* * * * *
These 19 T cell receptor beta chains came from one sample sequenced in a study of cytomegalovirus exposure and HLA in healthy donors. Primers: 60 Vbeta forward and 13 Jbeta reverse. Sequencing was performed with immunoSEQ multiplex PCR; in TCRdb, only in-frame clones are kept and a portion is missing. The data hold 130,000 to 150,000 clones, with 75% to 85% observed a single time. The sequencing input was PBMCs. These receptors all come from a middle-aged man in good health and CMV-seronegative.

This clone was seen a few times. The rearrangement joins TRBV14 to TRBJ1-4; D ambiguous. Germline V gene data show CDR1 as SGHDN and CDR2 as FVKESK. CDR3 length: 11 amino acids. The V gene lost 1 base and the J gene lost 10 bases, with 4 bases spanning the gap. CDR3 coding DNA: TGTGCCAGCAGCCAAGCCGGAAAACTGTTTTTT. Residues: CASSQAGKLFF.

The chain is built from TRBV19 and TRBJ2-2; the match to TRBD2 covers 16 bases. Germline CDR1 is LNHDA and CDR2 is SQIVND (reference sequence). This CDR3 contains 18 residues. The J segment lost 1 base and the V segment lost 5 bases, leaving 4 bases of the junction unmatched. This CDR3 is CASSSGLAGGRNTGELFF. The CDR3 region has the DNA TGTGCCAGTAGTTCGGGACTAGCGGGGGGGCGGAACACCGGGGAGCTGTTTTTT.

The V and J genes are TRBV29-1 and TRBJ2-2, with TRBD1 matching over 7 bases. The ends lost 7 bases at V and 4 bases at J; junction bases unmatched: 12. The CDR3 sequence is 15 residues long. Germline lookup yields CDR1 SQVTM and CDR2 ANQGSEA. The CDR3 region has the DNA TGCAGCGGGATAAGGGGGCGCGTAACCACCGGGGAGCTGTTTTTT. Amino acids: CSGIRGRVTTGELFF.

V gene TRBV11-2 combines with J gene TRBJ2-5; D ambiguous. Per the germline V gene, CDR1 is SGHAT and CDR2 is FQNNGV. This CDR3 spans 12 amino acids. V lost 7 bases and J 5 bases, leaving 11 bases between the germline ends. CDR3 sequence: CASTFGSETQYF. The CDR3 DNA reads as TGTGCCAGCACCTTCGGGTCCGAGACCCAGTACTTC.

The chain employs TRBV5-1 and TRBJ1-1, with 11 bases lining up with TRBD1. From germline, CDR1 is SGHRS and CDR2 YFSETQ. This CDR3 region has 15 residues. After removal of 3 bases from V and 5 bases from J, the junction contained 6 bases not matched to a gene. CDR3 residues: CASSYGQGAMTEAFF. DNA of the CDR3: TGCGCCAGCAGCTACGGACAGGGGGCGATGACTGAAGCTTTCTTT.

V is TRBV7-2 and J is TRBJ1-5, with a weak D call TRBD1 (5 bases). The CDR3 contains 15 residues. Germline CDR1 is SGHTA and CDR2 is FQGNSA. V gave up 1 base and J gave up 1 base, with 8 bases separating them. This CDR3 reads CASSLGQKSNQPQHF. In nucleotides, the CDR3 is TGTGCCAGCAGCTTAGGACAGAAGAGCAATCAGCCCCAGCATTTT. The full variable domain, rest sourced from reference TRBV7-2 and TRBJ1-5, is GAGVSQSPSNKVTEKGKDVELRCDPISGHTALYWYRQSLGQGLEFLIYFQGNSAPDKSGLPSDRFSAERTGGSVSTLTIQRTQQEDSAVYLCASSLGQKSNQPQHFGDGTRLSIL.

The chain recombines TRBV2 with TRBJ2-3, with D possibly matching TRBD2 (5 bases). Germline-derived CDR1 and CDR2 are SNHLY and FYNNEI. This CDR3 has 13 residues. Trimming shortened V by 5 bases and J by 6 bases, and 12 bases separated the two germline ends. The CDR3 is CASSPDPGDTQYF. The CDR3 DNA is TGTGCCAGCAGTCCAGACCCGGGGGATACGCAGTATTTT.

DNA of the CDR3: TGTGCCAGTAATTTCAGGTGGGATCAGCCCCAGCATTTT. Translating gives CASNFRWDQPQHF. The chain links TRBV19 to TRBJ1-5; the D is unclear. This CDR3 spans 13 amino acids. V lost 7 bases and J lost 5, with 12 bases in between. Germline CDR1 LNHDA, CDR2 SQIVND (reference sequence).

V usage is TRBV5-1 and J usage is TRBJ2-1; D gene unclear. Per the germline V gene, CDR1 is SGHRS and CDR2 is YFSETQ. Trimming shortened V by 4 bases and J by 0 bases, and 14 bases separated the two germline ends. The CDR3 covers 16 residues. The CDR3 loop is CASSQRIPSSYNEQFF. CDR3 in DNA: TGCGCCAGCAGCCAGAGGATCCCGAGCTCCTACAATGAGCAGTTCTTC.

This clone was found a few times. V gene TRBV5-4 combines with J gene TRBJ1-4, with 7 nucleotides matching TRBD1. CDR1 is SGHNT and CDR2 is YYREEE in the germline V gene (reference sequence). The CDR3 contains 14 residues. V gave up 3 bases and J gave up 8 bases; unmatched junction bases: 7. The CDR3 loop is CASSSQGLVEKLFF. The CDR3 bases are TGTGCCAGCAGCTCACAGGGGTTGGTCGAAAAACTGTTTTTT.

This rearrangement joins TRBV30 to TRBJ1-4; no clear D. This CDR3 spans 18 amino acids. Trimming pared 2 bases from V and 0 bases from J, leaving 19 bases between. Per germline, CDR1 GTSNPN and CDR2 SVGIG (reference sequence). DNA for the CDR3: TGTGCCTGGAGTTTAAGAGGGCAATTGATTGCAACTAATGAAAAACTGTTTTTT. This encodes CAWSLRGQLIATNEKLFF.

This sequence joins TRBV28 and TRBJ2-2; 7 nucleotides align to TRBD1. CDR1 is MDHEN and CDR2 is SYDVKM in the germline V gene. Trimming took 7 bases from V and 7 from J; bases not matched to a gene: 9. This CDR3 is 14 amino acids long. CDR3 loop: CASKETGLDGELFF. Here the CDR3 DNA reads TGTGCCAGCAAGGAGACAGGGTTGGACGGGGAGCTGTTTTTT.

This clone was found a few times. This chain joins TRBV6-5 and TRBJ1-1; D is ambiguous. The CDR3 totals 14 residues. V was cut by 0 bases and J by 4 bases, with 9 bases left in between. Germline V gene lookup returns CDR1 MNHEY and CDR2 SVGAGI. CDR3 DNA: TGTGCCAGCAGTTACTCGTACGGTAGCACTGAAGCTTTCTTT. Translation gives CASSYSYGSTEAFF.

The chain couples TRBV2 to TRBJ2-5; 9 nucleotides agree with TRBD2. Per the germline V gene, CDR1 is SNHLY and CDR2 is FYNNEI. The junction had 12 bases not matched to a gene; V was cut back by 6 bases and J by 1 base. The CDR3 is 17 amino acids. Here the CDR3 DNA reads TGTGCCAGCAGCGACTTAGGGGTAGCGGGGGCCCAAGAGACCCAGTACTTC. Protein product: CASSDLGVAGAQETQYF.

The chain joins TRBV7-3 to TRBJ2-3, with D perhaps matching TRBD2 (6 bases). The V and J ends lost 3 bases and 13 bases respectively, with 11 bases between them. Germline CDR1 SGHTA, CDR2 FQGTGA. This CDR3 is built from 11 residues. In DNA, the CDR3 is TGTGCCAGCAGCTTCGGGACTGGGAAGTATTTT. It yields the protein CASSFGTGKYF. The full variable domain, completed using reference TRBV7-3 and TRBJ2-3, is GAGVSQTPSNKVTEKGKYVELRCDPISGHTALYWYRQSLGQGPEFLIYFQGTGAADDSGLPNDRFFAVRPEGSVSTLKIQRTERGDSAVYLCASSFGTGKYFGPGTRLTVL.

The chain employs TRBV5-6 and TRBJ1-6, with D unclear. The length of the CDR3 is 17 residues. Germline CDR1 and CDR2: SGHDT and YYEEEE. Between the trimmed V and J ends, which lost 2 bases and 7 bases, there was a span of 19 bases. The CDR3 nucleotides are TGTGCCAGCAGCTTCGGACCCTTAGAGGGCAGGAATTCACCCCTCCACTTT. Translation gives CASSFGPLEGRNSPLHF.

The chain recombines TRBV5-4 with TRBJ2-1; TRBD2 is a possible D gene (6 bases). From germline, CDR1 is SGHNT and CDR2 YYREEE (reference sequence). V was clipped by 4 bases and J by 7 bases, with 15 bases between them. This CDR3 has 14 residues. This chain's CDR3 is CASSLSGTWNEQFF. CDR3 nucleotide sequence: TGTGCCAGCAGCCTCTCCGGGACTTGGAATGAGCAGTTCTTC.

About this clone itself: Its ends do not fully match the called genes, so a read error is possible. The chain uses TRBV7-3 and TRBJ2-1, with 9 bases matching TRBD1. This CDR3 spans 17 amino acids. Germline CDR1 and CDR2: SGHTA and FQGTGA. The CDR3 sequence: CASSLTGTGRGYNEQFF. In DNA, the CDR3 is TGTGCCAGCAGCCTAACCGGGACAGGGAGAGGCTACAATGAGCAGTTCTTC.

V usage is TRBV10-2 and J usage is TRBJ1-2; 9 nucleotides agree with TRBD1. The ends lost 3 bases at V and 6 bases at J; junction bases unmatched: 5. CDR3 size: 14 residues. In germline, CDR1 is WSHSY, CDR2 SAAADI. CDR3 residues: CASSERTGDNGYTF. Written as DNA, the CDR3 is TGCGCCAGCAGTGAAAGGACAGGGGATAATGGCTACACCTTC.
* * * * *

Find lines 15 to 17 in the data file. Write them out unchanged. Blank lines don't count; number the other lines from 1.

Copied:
The chain couples TRBV2 to TRBJ2-5; 9 nucleotides agree with TRBD2. Per the germline V gene, CDR1 is SNHLY and CDR2 is FYNNEI. The junction had 12 bases not matched to a gene; V was cut back by 6 bases and J by 1 base. The CDR3 is 17 amino acids. Here the CDR3 DNA reads TGTGCCAGCAGCGACTTAGGGGTAGCGGGGGCCCAAGAGACCCAGTACTTC. Protein product: CASSDLGVAGAQETQYF.

The chain joins TRBV7-3 to TRBJ2-3, with D perhaps matching TRBD2 (6 bases). The V and J ends lost 3 bases and 13 bases respectively, with 11 bases between them. Germline CDR1 SGHTA, CDR2 FQGTGA. This CDR3 is built from 11 residues. In DNA, the CDR3 is TGTGCCAGCAGCTTCGGGACTGGGAAGTATTTT. It yields the protein CASSFGTGKYF. The full variable domain, completed using reference TRBV7-3 and TRBJ2-3, is GAGVSQTPSNKVTEKGKYVELRCDPISGHTALYWYRQSLGQGPEFLIYFQGTGAADDSGLPNDRFFAVRPEGSVSTLKIQRTERGDSAVYLCASSFGTGKYFGPGTRLTVL.

The chain employs TRBV5-6 and TRBJ1-6, with D unclear. The length of the CDR3 is 17 residues. Germline CDR1 and CDR2: SGHDT and YYEEEE. Between the trimmed V and J ends, which lost 2 bases and 7 bases, there was a span of 19 bases. The CDR3 nucleotides are TGTGCCAGCAGCTTCGGACCCTTAGAGGGCAGGAATTCACCCCTCCACTTT. Translation gives CASSFGPLEGRNSPLHF.